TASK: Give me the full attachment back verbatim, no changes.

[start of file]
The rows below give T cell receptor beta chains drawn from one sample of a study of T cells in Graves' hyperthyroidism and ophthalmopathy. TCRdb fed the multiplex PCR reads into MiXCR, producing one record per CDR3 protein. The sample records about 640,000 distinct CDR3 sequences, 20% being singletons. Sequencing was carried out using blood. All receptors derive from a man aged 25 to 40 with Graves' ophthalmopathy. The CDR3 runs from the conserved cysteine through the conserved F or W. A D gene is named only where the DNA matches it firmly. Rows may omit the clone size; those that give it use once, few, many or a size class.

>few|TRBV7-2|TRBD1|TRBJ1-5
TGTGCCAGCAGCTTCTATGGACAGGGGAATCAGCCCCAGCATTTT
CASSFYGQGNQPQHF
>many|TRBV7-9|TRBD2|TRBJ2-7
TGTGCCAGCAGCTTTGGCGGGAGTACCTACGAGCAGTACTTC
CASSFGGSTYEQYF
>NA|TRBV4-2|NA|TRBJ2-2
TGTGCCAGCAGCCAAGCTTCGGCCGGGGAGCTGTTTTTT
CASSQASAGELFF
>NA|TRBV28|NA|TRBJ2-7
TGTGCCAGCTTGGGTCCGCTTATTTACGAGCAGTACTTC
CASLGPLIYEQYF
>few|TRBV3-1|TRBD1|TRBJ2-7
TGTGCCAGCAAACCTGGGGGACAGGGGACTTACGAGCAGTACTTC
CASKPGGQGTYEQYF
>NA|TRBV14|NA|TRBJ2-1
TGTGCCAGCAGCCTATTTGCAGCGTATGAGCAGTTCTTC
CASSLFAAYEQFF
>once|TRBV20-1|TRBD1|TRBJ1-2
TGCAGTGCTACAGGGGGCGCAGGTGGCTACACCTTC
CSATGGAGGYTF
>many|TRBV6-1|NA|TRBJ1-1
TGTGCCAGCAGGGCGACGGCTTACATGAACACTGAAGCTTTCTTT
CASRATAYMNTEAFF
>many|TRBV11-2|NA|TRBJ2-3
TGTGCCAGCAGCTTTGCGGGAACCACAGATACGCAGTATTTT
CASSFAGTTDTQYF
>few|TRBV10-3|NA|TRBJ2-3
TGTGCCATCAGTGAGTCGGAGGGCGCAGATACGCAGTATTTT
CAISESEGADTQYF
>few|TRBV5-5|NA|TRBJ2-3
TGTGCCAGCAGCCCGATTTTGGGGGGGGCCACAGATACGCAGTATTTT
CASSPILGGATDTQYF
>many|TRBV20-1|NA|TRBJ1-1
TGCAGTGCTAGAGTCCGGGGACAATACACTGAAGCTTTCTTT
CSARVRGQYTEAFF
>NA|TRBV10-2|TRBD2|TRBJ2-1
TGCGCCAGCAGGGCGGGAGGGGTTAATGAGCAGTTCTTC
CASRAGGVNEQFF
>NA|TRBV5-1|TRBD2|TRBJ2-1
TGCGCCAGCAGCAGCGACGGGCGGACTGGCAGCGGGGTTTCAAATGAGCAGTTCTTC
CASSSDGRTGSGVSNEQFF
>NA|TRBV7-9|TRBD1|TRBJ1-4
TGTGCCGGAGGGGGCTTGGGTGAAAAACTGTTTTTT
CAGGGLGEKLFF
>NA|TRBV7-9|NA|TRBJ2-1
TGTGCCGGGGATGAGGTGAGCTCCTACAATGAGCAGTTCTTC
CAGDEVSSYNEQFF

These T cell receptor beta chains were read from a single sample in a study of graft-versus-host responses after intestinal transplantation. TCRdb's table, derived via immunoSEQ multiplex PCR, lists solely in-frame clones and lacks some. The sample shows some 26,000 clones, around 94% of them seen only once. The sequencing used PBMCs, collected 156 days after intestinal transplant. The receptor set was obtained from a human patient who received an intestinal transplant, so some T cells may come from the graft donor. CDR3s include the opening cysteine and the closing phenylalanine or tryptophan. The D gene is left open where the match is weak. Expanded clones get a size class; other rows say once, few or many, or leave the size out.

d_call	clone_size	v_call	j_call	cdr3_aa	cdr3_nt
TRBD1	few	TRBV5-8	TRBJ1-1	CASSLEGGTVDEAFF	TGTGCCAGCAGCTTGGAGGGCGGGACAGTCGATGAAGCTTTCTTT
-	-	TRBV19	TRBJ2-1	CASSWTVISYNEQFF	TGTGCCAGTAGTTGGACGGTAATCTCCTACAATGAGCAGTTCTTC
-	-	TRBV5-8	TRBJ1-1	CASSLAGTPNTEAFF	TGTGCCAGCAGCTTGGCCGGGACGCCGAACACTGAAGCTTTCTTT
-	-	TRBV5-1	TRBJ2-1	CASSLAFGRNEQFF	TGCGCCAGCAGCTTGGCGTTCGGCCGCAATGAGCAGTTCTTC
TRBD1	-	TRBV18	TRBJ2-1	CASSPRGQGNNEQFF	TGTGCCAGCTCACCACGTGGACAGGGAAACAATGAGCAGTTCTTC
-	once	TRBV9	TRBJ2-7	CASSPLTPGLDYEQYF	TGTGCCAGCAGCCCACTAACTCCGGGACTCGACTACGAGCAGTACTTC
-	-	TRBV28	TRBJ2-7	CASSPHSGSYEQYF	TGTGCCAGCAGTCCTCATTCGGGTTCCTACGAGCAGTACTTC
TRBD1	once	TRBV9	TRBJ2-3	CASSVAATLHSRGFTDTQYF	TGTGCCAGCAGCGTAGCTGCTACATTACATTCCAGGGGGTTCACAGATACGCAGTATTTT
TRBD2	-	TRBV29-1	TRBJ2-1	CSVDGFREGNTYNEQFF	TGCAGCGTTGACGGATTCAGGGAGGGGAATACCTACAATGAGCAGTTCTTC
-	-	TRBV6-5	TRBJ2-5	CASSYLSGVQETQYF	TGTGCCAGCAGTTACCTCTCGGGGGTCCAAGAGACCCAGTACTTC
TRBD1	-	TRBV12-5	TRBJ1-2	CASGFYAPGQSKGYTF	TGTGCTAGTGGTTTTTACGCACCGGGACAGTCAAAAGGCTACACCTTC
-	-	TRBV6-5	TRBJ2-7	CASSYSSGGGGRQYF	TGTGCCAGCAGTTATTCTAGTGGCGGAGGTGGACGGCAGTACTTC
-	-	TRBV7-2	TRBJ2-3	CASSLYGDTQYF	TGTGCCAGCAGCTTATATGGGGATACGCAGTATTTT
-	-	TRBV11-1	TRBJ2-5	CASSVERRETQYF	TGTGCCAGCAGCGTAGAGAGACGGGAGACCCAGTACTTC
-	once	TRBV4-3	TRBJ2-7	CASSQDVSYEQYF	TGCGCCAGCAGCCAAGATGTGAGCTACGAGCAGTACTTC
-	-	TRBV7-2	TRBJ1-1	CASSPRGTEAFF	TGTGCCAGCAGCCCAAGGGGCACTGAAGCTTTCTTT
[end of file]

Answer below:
The rows below give T cell receptor beta chains drawn from one sample of a study of T cells in Graves' hyperthyroidism and ophthalmopathy. TCRdb fed the multiplex PCR reads into MiXCR, producing one record per CDR3 protein. The sample records about 640,000 distinct CDR3 sequences, 20% being singletons. Sequencing was carried out using blood. All receptors derive from a man aged 25 to 40 with Graves' ophthalmopathy. The CDR3 runs from the conserved cysteine through the conserved F or W. A D gene is named only where the DNA matches it firmly. Rows may omit the clone size; those that give it use once, few, many or a size class.

>few|TRBV7-2|TRBD1|TRBJ1-5
TGTGCCAGCAGCTTCTATGGACAGGGGAATCAGCCCCAGCATTTT
CASSFYGQGNQPQHF
>many|TRBV7-9|TRBD2|TRBJ2-7
TGTGCCAGCAGCTTTGGCGGGAGTACCTACGAGCAGTACTTC
CASSFGGSTYEQYF
>NA|TRBV4-2|NA|TRBJ2-2
TGTGCCAGCAGCCAAGCTTCGGCCGGGGAGCTGTTTTTT
CASSQASAGELFF
>NA|TRBV28|NA|TRBJ2-7
TGTGCCAGCTTGGGTCCGCTTATTTACGAGCAGTACTTC
CASLGPLIYEQYF
>few|TRBV3-1|TRBD1|TRBJ2-7
TGTGCCAGCAAACCTGGGGGACAGGGGACTTACGAGCAGTACTTC
CASKPGGQGTYEQYF
>NA|TRBV14|NA|TRBJ2-1
TGTGCCAGCAGCCTATTTGCAGCGTATGAGCAGTTCTTC
CASSLFAAYEQFF
>once|TRBV20-1|TRBD1|TRBJ1-2
TGCAGTGCTACAGGGGGCGCAGGTGGCTACACCTTC
CSATGGAGGYTF
>many|TRBV6-1|NA|TRBJ1-1
TGTGCCAGCAGGGCGACGGCTTACATGAACACTGAAGCTTTCTTT
CASRATAYMNTEAFF
>many|TRBV11-2|NA|TRBJ2-3
TGTGCCAGCAGCTTTGCGGGAACCACAGATACGCAGTATTTT
CASSFAGTTDTQYF
>few|TRBV10-3|NA|TRBJ2-3
TGTGCCATCAGTGAGTCGGAGGGCGCAGATACGCAGTATTTT
CAISESEGADTQYF
>few|TRBV5-5|NA|TRBJ2-3
TGTGCCAGCAGCCCGATTTTGGGGGGGGCCACAGATACGCAGTATTTT
CASSPILGGATDTQYF
>many|TRBV20-1|NA|TRBJ1-1
TGCAGTGCTAGAGTCCGGGGACAATACACTGAAGCTTTCTTT
CSARVRGQYTEAFF
>NA|TRBV10-2|TRBD2|TRBJ2-1
TGCGCCAGCAGGGCGGGAGGGGTTAATGAGCAGTTCTTC
CASRAGGVNEQFF
>NA|TRBV5-1|TRBD2|TRBJ2-1
TGCGCCAGCAGCAGCGACGGGCGGACTGGCAGCGGGGTTTCAAATGAGCAGTTCTTC
CASSSDGRTGSGVSNEQFF
>NA|TRBV7-9|TRBD1|TRBJ1-4
TGTGCCGGAGGGGGCTTGGGTGAAAAACTGTTTTTT
CAGGGLGEKLFF
>NA|TRBV7-9|NA|TRBJ2-1
TGTGCCGGGGATGAGGTGAGCTCCTACAATGAGCAGTTCTTC
CAGDEVSSYNEQFF

These T cell receptor beta chains were read from a single sample in a study of graft-versus-host responses after intestinal transplantation. TCRdb's table, derived via immunoSEQ multiplex PCR, lists solely in-frame clones and lacks some. The sample shows some 26,000 clones, around 94% of them seen only once. The sequencing used PBMCs, collected 156 days after intestinal transplant. The receptor set was obtained from a human patient who received an intestinal transplant, so some T cells may come from the graft donor. CDR3s include the opening cysteine and the closing phenylalanine or tryptophan. The D gene is left open where the match is weak. Expanded clones get a size class; other rows say once, few or many, or leave the size out.

d_call	clone_size	v_call	j_call	cdr3_aa	cdr3_nt
TRBD1	few	TRBV5-8	TRBJ1-1	CASSLEGGTVDEAFF	TGTGCCAGCAGCTTGGAGGGCGGGACAGTCGATGAAGCTTTCTTT
-	-	TRBV19	TRBJ2-1	CASSWTVISYNEQFF	TGTGCCAGTAGTTGGACGGTAATCTCCTACAATGAGCAGTTCTTC
-	-	TRBV5-8	TRBJ1-1	CASSLAGTPNTEAFF	TGTGCCAGCAGCTTGGCCGGGACGCCGAACACTGAAGCTTTCTTT
-	-	TRBV5-1	TRBJ2-1	CASSLAFGRNEQFF	TGCGCCAGCAGCTTGGCGTTCGGCCGCAATGAGCAGTTCTTC
TRBD1	-	TRBV18	TRBJ2-1	CASSPRGQGNNEQFF	TGTGCCAGCTCACCACGTGGACAGGGAAACAATGAGCAGTTCTTC
-	once	TRBV9	TRBJ2-7	CASSPLTPGLDYEQYF	TGTGCCAGCAGCCCACTAACTCCGGGACTCGACTACGAGCAGTACTTC
-	-	TRBV28	TRBJ2-7	CASSPHSGSYEQYF	TGTGCCAGCAGTCCTCATTCGGGTTCCTACGAGCAGTACTTC
TRBD1	once	TRBV9	TRBJ2-3	CASSVAATLHSRGFTDTQYF	TGTGCCAGCAGCGTAGCTGCTACATTACATTCCAGGGGGTTCACAGATACGCAGTATTTT
TRBD2	-	TRBV29-1	TRBJ2-1	CSVDGFREGNTYNEQFF	TGCAGCGTTGACGGATTCAGGGAGGGGAATACCTACAATGAGCAGTTCTTC
-	-	TRBV6-5	TRBJ2-5	CASSYLSGVQETQYF	TGTGCCAGCAGTTACCTCTCGGGGGTCCAAGAGACCCAGTACTTC
TRBD1	-	TRBV12-5	TRBJ1-2	CASGFYAPGQSKGYTF	TGTGCTAGTGGTTTTTACGCACCGGGACAGTCAAAAGGCTACACCTTC
-	-	TRBV6-5	TRBJ2-7	CASSYSSGGGGRQYF	TGTGCCAGCAGTTATTCTAGTGGCGGAGGTGGACGGCAGTACTTC
-	-	TRBV7-2	TRBJ2-3	CASSLYGDTQYF	TGTGCCAGCAGCTTATATGGGGATACGCAGTATTTT
-	-	TRBV11-1	TRBJ2-5	CASSVERRETQYF	TGTGCCAGCAGCGTAGAGAGACGGGAGACCCAGTACTTC
-	once	TRBV4-3	TRBJ2-7	CASSQDVSYEQYF	TGCGCCAGCAGCCAAGATGTGAGCTACGAGCAGTACTTC
-	-	TRBV7-2	TRBJ1-1	CASSPRGTEAFF	TGTGCCAGCAGCCCAAGGGGCACTGAAGCTTTCTTT